It’s fair to say that Canada’s banks enjoy a good measure of respect among the citizenry at large. Why? Well, aside from occupying Bay Street rather than Wall Street, they offer security and services quite unlike those of many of their international contemporaries. Case in point: Bank of Montreal (BMO), which is right now advertising a terrific new program called Money Logic – a one-stop shop for online personal money management.
Programs like Money Logic assist in strengthening financial literacy among the populace big time. It is a free resource available to all BMO customers, and it is quite remarkable. Through it, individuals and families can manage their finances in smart, easy ways. Money Logic is a totally automated way to track and analyze all accounts – from banking and savings to credit cards (Mastercard) and loans. You can consolidate your transactions, set your savings goals and spending budgets, and track your spending habits at will. Indeed, Money Logic’s user-friendly, step-by-step online guide can make just about anybody master of their personal financial universe.
I took a quick tour of the program and noted how thorough and detailed it is. Not to mention, it can be customized to meet specific needs. Most interesting to me are the spending analysis and budgeting tools. You can quickly identify your spending patterns right down to those daily Starbucks’ expenditures, and you can set realistic budgets that keep you on track through notifications of your spending on everything from bills, utilities and entertainment, to transportation, food, dining and more. Color-coded progress bars and percentage figures tell you at a glance where you are at with the budget and savings goals you set.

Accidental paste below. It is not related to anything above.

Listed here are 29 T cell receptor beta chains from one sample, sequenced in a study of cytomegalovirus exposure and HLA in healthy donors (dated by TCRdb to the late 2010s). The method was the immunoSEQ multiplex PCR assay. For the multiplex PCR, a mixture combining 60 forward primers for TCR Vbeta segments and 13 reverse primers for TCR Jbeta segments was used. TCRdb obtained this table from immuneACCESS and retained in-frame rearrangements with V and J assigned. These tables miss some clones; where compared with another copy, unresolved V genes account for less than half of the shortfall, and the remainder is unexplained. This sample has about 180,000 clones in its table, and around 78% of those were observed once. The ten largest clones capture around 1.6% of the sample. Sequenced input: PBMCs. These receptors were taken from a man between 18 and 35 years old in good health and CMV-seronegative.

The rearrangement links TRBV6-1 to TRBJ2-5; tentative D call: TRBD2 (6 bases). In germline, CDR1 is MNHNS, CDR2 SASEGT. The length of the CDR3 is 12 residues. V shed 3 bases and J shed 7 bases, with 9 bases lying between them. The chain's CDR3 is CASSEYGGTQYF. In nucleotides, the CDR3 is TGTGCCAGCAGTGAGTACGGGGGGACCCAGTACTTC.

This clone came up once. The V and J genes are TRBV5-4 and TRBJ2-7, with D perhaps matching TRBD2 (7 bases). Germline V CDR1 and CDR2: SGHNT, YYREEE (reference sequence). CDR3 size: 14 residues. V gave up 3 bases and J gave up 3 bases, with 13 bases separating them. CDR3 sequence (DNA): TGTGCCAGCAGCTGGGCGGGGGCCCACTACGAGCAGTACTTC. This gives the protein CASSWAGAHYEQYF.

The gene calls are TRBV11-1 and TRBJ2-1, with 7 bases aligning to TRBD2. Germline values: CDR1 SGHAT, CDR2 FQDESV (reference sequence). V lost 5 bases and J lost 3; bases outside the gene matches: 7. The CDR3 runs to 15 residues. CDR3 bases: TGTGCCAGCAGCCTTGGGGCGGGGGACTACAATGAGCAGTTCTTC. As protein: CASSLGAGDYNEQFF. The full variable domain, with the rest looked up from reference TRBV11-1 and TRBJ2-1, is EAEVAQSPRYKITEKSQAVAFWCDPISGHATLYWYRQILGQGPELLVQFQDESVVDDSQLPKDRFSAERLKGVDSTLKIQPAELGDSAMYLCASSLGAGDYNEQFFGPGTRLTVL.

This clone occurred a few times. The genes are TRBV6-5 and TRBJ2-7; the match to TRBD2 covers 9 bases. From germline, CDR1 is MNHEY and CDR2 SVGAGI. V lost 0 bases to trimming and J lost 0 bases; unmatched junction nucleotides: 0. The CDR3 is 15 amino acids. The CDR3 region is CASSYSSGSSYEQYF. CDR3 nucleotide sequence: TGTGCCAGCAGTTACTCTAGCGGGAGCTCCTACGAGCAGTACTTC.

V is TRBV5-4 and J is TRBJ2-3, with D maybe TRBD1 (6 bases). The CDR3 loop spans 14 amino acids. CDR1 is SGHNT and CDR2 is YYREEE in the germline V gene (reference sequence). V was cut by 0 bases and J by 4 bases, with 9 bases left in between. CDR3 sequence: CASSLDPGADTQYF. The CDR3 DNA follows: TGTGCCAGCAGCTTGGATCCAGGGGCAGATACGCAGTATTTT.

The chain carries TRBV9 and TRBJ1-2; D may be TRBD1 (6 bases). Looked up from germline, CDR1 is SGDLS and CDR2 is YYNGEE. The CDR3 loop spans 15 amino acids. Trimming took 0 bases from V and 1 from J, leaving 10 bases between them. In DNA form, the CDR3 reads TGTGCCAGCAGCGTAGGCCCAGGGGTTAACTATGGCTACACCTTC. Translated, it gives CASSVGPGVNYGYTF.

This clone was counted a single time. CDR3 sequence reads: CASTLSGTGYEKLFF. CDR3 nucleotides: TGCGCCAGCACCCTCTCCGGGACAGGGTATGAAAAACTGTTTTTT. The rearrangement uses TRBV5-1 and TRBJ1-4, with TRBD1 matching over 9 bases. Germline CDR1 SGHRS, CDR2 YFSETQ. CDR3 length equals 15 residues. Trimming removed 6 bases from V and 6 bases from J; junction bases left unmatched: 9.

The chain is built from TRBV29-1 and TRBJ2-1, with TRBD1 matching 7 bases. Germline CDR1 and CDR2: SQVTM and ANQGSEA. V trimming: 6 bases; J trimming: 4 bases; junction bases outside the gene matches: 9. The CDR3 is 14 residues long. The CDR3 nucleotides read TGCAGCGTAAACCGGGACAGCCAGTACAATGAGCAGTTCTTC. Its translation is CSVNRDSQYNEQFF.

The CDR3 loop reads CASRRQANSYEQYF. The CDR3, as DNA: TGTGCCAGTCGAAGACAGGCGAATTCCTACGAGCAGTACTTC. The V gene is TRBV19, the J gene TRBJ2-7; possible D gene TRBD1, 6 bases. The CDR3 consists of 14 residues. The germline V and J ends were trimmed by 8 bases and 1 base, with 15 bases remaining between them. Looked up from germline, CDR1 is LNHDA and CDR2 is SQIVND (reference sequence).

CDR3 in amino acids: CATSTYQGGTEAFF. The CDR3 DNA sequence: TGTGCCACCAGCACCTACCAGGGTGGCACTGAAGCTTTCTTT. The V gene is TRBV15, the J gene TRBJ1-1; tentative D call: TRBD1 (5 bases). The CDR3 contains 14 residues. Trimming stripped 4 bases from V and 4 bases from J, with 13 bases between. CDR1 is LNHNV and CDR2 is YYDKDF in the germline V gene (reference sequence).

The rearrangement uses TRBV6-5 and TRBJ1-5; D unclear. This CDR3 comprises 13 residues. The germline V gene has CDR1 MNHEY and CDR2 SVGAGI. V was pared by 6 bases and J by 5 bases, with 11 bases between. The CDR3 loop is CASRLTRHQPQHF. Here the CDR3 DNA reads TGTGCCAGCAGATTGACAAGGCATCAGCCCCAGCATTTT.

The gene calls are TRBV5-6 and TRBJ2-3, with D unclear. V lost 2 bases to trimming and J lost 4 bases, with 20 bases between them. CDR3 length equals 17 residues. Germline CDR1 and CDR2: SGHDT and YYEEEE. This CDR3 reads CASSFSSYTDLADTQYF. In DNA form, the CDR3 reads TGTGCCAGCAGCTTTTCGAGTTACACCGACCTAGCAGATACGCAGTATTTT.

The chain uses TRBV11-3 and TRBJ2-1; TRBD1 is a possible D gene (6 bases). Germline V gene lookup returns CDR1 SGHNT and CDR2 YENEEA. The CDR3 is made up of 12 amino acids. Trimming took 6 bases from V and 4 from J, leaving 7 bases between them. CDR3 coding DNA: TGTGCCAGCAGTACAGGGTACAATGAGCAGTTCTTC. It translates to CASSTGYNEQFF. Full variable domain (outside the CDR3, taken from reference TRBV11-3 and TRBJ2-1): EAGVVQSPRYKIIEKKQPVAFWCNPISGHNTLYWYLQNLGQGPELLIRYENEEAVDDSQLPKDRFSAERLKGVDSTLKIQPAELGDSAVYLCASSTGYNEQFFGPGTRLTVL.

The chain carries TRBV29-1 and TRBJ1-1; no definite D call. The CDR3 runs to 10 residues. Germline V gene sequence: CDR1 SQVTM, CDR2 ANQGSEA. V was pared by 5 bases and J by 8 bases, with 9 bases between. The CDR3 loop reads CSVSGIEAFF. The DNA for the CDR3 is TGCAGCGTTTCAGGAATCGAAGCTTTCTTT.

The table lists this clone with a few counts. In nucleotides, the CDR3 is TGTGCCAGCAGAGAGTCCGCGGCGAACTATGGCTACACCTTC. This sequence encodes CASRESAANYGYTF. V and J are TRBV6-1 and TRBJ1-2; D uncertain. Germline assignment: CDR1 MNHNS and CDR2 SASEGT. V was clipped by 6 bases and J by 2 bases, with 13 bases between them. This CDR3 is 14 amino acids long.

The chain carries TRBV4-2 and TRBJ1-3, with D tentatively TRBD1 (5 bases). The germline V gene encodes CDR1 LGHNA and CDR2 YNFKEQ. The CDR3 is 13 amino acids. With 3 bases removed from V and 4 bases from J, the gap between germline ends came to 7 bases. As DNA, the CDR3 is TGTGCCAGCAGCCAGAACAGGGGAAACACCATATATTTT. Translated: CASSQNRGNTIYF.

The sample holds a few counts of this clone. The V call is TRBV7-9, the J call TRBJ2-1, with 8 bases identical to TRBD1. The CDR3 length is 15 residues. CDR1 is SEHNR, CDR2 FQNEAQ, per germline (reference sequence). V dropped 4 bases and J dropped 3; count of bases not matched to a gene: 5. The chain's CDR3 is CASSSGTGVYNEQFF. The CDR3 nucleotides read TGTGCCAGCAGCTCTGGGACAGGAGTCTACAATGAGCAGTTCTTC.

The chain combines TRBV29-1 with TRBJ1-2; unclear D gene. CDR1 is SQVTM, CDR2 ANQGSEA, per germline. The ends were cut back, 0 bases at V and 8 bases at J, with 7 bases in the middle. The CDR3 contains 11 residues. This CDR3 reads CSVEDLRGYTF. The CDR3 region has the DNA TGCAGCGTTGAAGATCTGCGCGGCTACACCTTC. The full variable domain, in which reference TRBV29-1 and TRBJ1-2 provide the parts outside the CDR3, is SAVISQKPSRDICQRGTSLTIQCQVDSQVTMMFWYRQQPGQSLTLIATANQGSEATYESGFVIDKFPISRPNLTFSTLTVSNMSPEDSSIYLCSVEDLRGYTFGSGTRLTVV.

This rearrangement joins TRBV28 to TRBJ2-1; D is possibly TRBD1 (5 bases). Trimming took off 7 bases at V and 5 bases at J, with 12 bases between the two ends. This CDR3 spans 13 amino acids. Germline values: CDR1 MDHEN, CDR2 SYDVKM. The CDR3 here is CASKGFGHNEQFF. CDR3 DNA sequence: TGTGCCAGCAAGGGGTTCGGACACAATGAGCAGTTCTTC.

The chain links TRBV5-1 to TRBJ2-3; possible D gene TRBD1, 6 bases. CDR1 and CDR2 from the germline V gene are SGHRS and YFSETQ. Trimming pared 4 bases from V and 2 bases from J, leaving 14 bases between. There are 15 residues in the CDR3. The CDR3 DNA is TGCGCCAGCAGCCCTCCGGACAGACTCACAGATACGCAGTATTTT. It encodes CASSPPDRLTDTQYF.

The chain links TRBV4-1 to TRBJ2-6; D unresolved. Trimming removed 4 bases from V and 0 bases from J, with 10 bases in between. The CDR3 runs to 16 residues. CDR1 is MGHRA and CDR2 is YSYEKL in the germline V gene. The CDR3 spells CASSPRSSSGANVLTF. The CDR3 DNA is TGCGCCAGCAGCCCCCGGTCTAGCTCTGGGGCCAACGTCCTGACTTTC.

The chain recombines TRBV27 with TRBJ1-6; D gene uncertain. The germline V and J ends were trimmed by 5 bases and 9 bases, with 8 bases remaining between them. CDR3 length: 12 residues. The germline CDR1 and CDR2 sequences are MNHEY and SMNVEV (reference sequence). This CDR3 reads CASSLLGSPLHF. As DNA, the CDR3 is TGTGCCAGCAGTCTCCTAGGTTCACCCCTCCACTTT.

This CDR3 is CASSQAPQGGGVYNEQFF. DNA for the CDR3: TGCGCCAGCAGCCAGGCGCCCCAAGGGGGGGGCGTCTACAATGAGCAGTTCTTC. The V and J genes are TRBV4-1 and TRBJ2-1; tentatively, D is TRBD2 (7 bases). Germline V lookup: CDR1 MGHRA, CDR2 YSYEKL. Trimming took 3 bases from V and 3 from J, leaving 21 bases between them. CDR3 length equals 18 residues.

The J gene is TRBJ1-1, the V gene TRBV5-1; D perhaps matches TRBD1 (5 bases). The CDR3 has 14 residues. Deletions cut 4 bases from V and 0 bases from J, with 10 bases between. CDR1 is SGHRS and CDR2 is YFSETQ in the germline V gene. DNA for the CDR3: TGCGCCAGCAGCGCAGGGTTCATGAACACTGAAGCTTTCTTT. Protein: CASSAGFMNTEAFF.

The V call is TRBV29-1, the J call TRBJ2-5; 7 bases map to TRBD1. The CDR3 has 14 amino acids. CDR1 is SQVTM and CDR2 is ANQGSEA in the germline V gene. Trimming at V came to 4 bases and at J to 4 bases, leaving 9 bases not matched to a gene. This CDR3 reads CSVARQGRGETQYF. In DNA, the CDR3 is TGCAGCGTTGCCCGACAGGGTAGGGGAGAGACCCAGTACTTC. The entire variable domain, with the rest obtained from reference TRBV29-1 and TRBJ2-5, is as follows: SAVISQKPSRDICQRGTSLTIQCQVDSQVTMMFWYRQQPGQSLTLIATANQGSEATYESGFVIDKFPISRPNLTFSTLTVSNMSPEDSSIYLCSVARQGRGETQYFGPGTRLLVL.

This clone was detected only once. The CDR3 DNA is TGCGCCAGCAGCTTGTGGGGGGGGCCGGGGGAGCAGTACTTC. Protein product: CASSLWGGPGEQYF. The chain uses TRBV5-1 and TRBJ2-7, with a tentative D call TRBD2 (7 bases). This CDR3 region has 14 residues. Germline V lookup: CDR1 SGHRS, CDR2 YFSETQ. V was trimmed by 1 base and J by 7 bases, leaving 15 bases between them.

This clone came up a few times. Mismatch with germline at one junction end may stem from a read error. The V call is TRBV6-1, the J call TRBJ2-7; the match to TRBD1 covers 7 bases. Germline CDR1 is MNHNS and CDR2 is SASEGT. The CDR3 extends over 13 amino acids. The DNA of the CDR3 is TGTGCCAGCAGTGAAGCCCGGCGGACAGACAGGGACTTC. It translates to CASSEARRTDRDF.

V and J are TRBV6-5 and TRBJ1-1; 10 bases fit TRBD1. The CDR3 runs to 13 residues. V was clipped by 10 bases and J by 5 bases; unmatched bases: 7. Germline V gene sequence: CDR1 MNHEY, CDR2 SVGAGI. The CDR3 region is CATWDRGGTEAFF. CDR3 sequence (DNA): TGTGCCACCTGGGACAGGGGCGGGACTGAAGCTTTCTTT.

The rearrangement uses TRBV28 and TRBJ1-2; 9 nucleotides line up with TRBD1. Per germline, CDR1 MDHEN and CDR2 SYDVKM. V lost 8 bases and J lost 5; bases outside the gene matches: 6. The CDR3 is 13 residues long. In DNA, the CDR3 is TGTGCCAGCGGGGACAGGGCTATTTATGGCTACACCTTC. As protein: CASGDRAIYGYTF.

Provision of the Money Logic program reflects BMO’s market savvy. Just last week the bank reported through a survey that more Canadians are embracing financial planning after the recent recession caught so many unprepared. According to the BMO poll, more than one-half (56 per cent) of 1,002 respondents had a financial plan in place at the end of 2010, compared to 34 per cent one year earlier, and 25 per cent the year before that.
"People have recognized that it's more important than ever to stay on top of finances," said Caroline Dabu, vice-president of retirement and financial planning strategy at BMO Financial Group. She added it is a common misconception that creating a financial plan requires a lot of financial knowledge. "It's all about taking small steps, putting the first pieces into place and having a clear financial picture.”
She might also have said that BMO’s Money Logic tools are available to make anyone’s financial picture clearer, because they meet and exceed the fundamentals of sound personal financial management and planning. They help define short-term and long-term savings goals; monitor daily cash flow and asset allocation; and set the stage for contingency plans in the event of unforeseen outcomes, like a job loss or illness.
Money Logic clearly shows that BMO is using its head.
Speaking of which, great minds think alike. At a time when BMO is promoting its Money Logic program, Credit Canada is in the marketplace promoting our new Financial Coaching Series. This program offers the last word on personal money management inasmuch as it includes comprehensive money management techniques but goes beyond all other programs to address deep-seated psychological issues, which are most often the root cause of money problems among the gainfully employed. The coaching series provides face-to -face and ongoing online interaction with an expert, personal money coach. You can read more about it by checking out this blog’s archives.
Of course, for more than four decades, Credit Canada has provided personal financial planning services in some form or another to consumers. Today, we salute organizations such as BMO for stepping up the plate with us.